With nearly a million plays on Spotify alone, female singer songwriter Archie has been lighting up streaming platforms and the live stage over the past couple of years. With a voice that truly explores the pop sensibilities, she has been consumed by music since her childhood years.
Unlike many of her contemporaries, Archie is equally at home under the spotlight of the big stage as she is in the studio. Currently opening for Alaska Thunderfuck on her national North American Red 4 Filth Tour, she has also opened for Zara Larsson, and impressed audiences at Seattle’s Capitol Hill Block Party in 2022 appearing alongside Charli XCX, Flo Milli, and Remi Wolf.
The theatrics of a performance and that raw unbroken connection she creates between artist and audience provides the energy that propels her forward. Inspired by some of the industry greats including Beyoncé, Lady Gaga, Janet Jackson, and Queen, that musical and performance expressionism is clearly evident in everything she touches.
Filling her songs with messages of hope and desire, she wants her audiences to understand that they are never alone and that they should leave a little room for magic in their lives. Rather than having fans, she wants to build a community of friends so that no one should feel lonely, lost, sad, or unworthy. Your future is yours to own, and her music gives people the chance to achieve that.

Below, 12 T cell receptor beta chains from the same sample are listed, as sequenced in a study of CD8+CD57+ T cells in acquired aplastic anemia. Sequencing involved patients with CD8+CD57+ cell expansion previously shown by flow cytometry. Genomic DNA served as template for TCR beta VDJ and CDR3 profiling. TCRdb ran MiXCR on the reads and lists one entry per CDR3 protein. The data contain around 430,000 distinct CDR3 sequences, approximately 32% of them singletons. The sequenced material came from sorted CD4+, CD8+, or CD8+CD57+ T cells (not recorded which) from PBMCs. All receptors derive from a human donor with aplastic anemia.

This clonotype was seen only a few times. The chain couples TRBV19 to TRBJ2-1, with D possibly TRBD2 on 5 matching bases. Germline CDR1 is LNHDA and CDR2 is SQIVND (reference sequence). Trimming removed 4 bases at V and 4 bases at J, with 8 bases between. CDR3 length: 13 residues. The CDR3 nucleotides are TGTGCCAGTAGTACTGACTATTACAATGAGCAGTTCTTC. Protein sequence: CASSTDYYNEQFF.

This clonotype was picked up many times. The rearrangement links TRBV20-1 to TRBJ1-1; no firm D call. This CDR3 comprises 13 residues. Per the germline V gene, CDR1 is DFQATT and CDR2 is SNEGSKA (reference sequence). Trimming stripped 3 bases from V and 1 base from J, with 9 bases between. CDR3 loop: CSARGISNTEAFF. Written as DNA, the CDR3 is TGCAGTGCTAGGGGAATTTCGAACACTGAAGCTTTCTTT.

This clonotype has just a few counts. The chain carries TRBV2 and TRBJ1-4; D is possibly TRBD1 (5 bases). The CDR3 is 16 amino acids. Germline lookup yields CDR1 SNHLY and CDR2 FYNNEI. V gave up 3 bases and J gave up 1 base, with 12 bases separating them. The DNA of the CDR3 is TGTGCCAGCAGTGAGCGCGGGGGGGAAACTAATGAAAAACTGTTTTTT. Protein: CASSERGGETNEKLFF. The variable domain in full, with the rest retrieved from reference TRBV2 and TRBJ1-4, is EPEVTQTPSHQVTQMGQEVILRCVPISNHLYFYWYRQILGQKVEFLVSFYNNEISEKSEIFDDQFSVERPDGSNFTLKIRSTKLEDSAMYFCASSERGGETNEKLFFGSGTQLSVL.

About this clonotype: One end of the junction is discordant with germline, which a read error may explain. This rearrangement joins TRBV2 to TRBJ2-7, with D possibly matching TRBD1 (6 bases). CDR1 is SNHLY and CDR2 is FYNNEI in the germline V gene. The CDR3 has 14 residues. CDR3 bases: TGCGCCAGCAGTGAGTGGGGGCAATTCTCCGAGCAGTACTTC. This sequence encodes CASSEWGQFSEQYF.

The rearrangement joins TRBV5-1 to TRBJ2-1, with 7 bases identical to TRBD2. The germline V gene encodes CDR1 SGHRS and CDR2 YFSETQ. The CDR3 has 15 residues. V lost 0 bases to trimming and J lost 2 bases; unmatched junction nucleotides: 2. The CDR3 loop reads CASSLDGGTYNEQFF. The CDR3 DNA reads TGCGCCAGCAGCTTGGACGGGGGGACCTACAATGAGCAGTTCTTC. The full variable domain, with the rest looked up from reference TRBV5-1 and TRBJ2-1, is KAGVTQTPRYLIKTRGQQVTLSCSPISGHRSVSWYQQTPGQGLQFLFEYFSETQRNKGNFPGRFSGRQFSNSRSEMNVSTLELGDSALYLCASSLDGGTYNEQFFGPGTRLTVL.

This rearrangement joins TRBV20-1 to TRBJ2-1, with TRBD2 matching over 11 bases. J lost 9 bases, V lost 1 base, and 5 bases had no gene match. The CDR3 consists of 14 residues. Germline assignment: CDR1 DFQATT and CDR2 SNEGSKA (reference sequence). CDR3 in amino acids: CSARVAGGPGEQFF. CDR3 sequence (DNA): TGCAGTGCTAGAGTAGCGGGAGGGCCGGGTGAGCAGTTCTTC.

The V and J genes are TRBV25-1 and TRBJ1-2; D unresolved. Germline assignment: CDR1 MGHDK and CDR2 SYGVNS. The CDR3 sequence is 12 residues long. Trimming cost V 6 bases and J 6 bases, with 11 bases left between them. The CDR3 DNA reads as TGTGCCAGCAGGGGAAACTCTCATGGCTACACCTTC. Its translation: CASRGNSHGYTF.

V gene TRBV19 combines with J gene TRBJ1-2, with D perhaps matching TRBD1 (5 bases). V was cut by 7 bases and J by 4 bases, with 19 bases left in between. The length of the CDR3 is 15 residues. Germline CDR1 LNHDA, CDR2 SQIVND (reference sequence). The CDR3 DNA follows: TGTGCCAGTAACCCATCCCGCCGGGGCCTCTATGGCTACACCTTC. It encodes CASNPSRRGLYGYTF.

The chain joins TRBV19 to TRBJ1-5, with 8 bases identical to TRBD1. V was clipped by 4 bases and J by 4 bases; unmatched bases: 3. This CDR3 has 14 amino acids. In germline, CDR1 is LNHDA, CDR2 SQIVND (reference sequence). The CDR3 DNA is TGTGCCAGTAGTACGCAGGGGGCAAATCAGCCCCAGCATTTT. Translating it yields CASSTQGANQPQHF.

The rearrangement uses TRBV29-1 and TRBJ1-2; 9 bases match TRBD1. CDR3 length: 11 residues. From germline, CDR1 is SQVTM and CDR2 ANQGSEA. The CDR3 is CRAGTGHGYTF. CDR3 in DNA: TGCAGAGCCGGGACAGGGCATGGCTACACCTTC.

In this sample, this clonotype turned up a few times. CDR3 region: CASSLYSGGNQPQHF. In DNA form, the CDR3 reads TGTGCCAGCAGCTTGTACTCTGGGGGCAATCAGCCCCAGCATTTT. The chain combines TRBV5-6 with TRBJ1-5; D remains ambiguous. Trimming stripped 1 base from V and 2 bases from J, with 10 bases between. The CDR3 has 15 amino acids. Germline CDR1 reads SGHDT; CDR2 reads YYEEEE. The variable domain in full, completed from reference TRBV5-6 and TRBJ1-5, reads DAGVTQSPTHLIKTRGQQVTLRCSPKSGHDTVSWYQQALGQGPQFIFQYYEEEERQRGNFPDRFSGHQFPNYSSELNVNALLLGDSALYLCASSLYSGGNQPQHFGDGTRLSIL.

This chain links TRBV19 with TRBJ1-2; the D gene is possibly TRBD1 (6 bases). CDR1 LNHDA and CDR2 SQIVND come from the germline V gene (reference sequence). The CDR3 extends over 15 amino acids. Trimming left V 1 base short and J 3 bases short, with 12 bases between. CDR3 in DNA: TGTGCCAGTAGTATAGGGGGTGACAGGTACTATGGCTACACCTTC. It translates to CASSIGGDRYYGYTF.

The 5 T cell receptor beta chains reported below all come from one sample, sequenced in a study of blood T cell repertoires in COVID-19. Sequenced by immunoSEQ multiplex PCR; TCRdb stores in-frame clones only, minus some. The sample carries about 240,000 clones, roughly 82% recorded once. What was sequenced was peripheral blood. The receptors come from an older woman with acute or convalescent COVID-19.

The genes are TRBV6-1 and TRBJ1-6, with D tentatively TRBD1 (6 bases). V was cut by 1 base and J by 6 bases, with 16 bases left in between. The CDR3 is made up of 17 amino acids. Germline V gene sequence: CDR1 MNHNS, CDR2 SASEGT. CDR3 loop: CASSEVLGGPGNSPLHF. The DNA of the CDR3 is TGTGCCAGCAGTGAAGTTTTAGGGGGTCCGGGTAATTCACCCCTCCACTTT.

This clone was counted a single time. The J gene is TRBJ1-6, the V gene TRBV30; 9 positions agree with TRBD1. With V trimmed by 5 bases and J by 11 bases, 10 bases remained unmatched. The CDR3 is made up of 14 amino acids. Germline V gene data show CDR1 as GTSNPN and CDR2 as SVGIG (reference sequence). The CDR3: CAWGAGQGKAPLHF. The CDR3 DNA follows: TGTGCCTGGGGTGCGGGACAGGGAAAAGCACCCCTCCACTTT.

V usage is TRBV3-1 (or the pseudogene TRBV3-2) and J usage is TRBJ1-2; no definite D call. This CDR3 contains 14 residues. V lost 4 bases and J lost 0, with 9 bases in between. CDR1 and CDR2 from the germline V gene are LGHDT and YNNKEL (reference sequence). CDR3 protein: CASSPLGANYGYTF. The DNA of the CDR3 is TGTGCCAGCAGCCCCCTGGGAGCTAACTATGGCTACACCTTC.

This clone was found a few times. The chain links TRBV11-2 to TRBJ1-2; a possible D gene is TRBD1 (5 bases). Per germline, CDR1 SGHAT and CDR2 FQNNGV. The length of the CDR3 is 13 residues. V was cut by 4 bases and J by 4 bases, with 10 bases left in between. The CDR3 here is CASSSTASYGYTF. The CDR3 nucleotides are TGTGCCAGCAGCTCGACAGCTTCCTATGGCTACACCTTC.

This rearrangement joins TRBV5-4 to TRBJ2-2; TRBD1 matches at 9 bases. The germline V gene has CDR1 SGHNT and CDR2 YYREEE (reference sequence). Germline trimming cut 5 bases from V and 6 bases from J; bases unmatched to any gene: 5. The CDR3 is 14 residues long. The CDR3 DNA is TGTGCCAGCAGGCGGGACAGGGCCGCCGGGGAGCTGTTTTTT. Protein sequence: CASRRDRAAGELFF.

Being an introvert in her personal life, music gave her the opportunity to express herself more openly and become more engaged with the world around her. Sharing that journey has resulted in some extraordinary work including her stand out hit Bad Bitch. In isolation the song is a brilliant example of what Archie delivers, but when considered against the rest of her back catalogue, there is no point in trying to typecast the artist from Seattle Washington.
With a voice that can draw every single drop of emotion from her songs, her star is about to burn even brighter with the release of her debut album in 2023 and another tour in the works. Strong, independent and a fierce ambassador for female empowerment, Archie is an artist for our times. Intelligently designed music that engages the mind as well as the soul, there is no doubt that she will light up the night with songs of inspired brilliance.
With soulful groove developed from powerful female vocalists such as Amy Winehouse, Janis Joplin and Etta James; McKenna Esteb has honed her talent in and around her hometown Seattle WA since she was 14.
Throughout her career she has collaborated with artists ranging in style from rap to jazz to alternative folk. Over the past few years she has focused on developing her own sound which is best described by her friends mom as “a very nice voice with a bit of an edge”.
As many musicians do, she felt called to do something dramatic, so she moved half way across the country to give herself something to write about. McKenna can currently be found baking in the hot Texas sun and tearing up the stage with her band (Daniel Kapulkin, Matt Shearon and Jake Trish-they don’t have a name yet) in Austin TX.